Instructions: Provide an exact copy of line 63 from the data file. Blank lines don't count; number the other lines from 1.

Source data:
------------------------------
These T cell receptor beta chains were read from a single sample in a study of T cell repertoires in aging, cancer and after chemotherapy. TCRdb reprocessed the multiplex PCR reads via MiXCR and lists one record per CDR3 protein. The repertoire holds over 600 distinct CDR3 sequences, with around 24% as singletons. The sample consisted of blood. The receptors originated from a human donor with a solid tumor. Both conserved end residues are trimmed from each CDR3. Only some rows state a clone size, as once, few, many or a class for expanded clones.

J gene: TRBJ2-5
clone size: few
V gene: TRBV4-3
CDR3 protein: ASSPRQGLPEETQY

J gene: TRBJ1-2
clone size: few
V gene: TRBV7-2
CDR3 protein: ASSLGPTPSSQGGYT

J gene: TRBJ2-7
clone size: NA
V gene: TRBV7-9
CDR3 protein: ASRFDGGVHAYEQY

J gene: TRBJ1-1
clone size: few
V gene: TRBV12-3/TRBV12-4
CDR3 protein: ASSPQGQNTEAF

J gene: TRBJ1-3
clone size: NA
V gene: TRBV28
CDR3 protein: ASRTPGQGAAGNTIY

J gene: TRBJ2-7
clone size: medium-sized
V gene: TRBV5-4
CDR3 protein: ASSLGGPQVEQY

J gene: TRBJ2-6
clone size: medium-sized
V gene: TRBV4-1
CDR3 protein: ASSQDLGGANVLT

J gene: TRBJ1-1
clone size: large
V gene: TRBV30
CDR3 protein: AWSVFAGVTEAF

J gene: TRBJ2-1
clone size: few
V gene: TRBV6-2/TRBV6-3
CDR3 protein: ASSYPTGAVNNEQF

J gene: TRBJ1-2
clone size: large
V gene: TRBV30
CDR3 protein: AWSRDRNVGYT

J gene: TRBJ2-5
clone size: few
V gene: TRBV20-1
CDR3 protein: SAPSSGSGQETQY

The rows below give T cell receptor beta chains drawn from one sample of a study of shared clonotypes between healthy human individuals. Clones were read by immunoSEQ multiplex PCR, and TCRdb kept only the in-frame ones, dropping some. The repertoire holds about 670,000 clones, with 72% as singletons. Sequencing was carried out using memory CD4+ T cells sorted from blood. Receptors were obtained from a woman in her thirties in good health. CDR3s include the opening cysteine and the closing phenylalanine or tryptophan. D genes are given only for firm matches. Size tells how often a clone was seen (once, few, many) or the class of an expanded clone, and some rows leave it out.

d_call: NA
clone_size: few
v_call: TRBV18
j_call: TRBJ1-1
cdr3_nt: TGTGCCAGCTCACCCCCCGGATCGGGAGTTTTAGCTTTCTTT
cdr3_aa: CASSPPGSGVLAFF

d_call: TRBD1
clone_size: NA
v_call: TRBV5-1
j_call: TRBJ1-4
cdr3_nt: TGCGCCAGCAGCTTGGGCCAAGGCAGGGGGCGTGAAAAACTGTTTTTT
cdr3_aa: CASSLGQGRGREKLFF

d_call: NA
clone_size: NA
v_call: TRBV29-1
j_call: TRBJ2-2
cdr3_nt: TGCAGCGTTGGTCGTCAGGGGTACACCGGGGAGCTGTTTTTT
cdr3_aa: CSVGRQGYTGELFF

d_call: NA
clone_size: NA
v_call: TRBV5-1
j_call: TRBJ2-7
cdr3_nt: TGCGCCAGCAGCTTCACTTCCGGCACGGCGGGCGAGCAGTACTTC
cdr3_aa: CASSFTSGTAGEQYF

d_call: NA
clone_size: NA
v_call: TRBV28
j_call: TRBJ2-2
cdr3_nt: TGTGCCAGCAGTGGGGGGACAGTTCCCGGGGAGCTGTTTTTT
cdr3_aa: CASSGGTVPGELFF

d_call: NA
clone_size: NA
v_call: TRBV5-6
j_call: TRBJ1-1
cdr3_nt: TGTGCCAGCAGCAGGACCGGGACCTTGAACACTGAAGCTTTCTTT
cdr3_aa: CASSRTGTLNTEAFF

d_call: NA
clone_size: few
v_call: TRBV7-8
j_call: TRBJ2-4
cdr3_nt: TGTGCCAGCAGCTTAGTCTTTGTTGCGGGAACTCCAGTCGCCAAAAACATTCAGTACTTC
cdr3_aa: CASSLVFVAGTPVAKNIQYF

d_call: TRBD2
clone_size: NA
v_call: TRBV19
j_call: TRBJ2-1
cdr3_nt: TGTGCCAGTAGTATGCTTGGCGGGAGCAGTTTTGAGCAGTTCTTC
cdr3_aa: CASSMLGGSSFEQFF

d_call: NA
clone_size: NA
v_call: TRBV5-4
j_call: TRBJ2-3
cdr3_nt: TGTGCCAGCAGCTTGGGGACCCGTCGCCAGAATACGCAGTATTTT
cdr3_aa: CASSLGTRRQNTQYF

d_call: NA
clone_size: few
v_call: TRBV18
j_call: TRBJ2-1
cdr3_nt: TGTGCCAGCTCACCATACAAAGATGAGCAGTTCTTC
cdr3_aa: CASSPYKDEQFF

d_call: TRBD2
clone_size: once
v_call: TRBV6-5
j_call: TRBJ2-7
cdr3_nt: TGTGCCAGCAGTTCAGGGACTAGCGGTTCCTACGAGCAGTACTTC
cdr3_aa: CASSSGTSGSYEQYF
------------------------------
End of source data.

cdr3_nt: TGCAGCGTTGGTCGTCAGGGGTACACCGGGGAGCTGTTTTTT